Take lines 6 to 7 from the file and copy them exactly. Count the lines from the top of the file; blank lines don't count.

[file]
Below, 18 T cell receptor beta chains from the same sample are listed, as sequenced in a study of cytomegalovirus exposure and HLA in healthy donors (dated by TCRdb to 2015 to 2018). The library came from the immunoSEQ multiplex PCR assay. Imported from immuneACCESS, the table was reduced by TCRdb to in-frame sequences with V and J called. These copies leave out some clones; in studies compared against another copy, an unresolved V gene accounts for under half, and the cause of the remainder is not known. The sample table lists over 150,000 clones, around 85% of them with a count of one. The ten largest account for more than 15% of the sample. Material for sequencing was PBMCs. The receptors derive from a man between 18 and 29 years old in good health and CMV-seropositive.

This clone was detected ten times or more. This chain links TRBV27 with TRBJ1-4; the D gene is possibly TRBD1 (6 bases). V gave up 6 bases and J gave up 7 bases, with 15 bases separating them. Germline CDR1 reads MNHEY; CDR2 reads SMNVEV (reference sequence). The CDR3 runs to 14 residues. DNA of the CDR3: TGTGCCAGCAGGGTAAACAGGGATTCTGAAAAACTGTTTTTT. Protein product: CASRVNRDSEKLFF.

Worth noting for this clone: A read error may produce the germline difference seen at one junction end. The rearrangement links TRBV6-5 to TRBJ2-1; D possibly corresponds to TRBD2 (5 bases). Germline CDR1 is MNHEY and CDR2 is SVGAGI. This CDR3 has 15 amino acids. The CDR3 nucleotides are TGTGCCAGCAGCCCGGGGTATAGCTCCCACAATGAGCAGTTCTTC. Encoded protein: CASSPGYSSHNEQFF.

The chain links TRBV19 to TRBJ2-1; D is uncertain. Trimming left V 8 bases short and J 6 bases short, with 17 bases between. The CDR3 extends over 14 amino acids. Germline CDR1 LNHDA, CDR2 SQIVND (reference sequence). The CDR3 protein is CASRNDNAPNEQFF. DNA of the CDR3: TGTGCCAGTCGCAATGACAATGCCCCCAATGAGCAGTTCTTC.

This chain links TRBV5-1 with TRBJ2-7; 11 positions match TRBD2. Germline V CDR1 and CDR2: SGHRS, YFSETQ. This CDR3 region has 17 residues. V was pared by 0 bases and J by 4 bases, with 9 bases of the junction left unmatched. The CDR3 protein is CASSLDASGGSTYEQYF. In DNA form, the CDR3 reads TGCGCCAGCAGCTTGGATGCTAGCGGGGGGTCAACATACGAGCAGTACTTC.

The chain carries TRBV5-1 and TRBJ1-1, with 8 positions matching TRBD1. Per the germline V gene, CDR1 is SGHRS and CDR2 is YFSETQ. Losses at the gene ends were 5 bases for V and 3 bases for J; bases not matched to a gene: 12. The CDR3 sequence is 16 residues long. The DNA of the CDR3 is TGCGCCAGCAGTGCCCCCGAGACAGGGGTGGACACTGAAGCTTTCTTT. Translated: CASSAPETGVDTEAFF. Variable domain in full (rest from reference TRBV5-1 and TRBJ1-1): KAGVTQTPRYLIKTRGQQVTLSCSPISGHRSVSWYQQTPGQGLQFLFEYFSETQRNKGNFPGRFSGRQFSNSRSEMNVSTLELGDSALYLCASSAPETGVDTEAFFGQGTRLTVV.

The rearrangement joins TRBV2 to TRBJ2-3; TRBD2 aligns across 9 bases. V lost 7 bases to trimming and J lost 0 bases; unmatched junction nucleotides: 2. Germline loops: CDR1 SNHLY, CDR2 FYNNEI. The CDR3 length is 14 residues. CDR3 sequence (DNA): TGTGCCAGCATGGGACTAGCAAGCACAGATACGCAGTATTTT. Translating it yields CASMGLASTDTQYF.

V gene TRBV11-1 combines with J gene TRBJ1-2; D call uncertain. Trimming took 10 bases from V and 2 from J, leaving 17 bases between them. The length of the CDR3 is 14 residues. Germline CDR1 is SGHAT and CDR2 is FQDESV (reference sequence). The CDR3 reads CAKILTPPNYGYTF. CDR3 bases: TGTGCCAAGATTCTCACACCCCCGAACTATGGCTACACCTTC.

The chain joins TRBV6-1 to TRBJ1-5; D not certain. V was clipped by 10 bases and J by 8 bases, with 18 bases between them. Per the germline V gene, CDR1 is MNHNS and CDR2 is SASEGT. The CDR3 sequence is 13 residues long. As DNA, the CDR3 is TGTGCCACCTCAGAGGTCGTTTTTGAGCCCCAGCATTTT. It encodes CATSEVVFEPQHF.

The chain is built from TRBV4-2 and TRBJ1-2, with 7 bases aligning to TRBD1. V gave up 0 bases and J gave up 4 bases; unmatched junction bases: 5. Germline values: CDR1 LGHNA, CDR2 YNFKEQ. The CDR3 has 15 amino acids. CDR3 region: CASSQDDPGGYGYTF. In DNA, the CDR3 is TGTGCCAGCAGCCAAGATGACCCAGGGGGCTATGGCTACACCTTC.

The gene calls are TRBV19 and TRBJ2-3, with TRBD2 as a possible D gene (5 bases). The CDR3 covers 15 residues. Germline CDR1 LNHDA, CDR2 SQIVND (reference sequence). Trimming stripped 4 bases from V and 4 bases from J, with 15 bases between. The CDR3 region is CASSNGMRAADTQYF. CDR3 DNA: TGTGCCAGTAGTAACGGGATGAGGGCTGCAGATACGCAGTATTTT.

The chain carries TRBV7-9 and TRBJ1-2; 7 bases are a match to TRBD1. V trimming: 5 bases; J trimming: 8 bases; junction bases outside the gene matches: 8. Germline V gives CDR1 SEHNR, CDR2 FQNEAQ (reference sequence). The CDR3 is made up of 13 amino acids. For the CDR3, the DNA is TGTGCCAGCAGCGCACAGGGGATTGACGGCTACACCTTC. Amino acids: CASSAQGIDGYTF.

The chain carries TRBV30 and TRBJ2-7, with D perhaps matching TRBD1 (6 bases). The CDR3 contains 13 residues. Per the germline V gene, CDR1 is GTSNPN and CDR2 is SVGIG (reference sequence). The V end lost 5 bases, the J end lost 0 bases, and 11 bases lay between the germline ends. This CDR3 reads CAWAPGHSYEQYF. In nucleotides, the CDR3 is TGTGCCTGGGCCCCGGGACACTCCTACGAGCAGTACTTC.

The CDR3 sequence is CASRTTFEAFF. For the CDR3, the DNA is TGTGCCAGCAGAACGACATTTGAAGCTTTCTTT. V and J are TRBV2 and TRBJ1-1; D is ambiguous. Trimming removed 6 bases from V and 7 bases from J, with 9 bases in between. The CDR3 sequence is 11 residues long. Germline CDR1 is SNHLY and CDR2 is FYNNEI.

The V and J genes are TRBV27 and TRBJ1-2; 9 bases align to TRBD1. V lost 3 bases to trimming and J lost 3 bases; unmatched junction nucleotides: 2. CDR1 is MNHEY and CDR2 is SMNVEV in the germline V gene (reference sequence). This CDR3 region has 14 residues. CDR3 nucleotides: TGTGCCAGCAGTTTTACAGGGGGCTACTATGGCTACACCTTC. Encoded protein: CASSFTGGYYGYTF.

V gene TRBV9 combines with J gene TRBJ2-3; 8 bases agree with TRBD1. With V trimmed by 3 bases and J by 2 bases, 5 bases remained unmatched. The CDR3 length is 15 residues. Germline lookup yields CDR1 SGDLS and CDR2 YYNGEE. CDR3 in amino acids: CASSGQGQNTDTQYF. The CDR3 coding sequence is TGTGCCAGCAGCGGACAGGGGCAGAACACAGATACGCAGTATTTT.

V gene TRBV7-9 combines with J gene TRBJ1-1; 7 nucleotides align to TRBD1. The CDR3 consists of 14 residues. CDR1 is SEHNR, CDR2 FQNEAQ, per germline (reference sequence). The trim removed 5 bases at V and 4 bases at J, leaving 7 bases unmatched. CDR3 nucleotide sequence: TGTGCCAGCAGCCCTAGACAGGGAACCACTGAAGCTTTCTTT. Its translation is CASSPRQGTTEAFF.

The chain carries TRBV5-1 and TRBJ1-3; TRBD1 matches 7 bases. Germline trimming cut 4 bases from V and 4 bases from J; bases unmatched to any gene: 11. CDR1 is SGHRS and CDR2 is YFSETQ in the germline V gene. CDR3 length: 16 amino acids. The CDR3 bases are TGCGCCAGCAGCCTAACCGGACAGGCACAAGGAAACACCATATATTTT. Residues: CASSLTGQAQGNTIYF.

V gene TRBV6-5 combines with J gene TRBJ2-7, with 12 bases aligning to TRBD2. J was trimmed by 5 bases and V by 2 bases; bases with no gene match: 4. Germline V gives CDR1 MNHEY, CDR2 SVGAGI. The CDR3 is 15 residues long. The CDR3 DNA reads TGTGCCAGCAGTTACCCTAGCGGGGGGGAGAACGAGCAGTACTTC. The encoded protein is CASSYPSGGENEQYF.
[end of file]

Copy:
The chain carries TRBV5-1 and TRBJ1-1, with 8 positions matching TRBD1. Per the germline V gene, CDR1 is SGHRS and CDR2 is YFSETQ. Losses at the gene ends were 5 bases for V and 3 bases for J; bases not matched to a gene: 12. The CDR3 sequence is 16 residues long. The DNA of the CDR3 is TGCGCCAGCAGTGCCCCCGAGACAGGGGTGGACACTGAAGCTTTCTTT. Translated: CASSAPETGVDTEAFF. Variable domain in full (rest from reference TRBV5-1 and TRBJ1-1): KAGVTQTPRYLIKTRGQQVTLSCSPISGHRSVSWYQQTPGQGLQFLFEYFSETQRNKGNFPGRFSGRQFSNSRSEMNVSTLELGDSALYLCASSAPETGVDTEAFFGQGTRLTVV.

The rearrangement joins TRBV2 to TRBJ2-3; TRBD2 aligns across 9 bases. V lost 7 bases to trimming and J lost 0 bases; unmatched junction nucleotides: 2. Germline loops: CDR1 SNHLY, CDR2 FYNNEI. The CDR3 length is 14 residues. CDR3 sequence (DNA): TGTGCCAGCATGGGACTAGCAAGCACAGATACGCAGTATTTT. Translating it yields CASMGLASTDTQYF.